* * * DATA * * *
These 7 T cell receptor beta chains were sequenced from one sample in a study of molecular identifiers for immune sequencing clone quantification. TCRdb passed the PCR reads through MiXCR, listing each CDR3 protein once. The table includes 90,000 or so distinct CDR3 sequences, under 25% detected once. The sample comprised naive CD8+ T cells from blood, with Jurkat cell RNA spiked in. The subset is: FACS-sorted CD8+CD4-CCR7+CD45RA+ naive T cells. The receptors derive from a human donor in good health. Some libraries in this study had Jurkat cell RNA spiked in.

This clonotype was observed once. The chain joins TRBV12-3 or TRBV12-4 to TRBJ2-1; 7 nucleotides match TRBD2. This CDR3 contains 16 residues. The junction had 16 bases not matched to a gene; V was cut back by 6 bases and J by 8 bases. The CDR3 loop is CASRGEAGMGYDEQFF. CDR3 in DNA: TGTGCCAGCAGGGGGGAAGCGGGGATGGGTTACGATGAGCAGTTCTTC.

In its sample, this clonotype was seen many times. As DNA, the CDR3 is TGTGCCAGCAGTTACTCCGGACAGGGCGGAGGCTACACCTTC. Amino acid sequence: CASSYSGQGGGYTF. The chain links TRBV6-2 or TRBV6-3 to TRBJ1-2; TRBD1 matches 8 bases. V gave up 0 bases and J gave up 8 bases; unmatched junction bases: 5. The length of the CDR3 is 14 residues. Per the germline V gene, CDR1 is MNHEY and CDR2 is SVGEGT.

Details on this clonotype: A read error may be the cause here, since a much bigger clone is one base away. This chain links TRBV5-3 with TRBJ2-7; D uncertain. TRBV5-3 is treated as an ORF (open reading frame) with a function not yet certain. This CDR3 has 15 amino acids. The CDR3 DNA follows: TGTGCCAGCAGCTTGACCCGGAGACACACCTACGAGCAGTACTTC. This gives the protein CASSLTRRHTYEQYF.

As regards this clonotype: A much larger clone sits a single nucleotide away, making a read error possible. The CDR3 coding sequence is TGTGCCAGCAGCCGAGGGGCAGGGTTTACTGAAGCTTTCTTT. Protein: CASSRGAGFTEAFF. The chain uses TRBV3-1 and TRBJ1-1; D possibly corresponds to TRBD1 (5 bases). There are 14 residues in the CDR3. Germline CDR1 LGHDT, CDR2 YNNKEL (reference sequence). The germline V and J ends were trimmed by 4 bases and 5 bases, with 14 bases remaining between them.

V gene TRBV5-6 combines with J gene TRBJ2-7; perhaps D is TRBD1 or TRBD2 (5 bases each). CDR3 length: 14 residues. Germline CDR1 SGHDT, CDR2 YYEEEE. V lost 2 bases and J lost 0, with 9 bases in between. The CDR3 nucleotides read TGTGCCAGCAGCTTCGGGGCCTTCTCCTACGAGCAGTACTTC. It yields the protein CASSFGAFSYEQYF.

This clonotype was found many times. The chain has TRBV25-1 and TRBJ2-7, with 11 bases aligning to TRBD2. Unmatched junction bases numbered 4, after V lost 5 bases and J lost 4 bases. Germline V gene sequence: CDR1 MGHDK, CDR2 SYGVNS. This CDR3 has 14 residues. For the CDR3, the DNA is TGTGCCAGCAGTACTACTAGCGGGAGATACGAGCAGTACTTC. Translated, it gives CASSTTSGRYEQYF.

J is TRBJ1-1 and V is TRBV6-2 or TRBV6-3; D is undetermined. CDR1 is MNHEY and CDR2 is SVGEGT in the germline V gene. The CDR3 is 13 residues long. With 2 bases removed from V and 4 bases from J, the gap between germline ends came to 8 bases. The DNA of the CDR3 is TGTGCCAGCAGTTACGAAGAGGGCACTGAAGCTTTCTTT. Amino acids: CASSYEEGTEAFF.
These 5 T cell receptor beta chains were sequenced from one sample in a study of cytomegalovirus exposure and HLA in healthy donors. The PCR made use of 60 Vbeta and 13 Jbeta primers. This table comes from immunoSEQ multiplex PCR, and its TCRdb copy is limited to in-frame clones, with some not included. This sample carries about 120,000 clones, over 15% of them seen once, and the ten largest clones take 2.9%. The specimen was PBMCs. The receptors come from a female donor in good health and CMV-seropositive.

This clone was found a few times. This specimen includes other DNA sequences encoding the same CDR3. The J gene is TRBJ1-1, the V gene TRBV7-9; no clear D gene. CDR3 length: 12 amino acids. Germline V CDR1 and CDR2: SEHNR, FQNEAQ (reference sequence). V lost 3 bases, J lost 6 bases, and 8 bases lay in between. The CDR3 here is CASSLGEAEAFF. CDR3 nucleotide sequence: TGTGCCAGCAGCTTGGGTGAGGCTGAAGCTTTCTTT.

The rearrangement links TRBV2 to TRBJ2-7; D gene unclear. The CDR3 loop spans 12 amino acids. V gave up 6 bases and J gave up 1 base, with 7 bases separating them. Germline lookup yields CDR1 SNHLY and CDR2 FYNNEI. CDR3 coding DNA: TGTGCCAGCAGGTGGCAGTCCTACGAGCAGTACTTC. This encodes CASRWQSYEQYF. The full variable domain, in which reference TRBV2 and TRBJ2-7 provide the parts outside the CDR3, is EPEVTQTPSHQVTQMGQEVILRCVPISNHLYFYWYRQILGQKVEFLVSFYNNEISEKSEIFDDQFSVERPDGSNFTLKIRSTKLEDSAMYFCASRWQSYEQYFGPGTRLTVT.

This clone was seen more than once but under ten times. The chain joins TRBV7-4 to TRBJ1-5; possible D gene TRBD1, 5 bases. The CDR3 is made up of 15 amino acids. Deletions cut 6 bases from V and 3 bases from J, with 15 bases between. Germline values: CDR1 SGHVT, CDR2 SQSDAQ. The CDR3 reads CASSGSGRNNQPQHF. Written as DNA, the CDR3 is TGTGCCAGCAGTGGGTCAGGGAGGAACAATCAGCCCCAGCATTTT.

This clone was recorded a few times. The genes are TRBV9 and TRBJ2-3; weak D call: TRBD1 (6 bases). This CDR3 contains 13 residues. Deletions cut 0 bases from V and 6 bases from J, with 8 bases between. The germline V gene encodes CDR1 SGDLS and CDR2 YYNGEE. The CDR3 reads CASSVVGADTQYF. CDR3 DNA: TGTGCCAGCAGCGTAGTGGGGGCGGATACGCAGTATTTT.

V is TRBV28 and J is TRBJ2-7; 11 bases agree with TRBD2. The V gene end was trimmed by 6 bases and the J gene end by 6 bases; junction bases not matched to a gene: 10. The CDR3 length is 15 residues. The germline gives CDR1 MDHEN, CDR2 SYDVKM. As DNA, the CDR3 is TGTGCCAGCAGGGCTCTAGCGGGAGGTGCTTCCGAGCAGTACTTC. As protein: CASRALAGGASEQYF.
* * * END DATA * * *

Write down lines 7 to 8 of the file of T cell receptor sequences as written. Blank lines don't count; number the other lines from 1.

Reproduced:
This clonotype was found many times. The chain has TRBV25-1 and TRBJ2-7, with 11 bases aligning to TRBD2. Unmatched junction bases numbered 4, after V lost 5 bases and J lost 4 bases. Germline V gene sequence: CDR1 MGHDK, CDR2 SYGVNS. This CDR3 has 14 residues. For the CDR3, the DNA is TGTGCCAGCAGTACTACTAGCGGGAGATACGAGCAGTACTTC. Translated, it gives CASSTTSGRYEQYF.

J is TRBJ1-1 and V is TRBV6-2 or TRBV6-3; D is undetermined. CDR1 is MNHEY and CDR2 is SVGEGT in the germline V gene. The CDR3 is 13 residues long. With 2 bases removed from V and 4 bases from J, the gap between germline ends came to 8 bases. The DNA of the CDR3 is TGTGCCAGCAGTTACGAAGAGGGCACTGAAGCTTTCTTT. Amino acids: CASSYEEGTEAFF.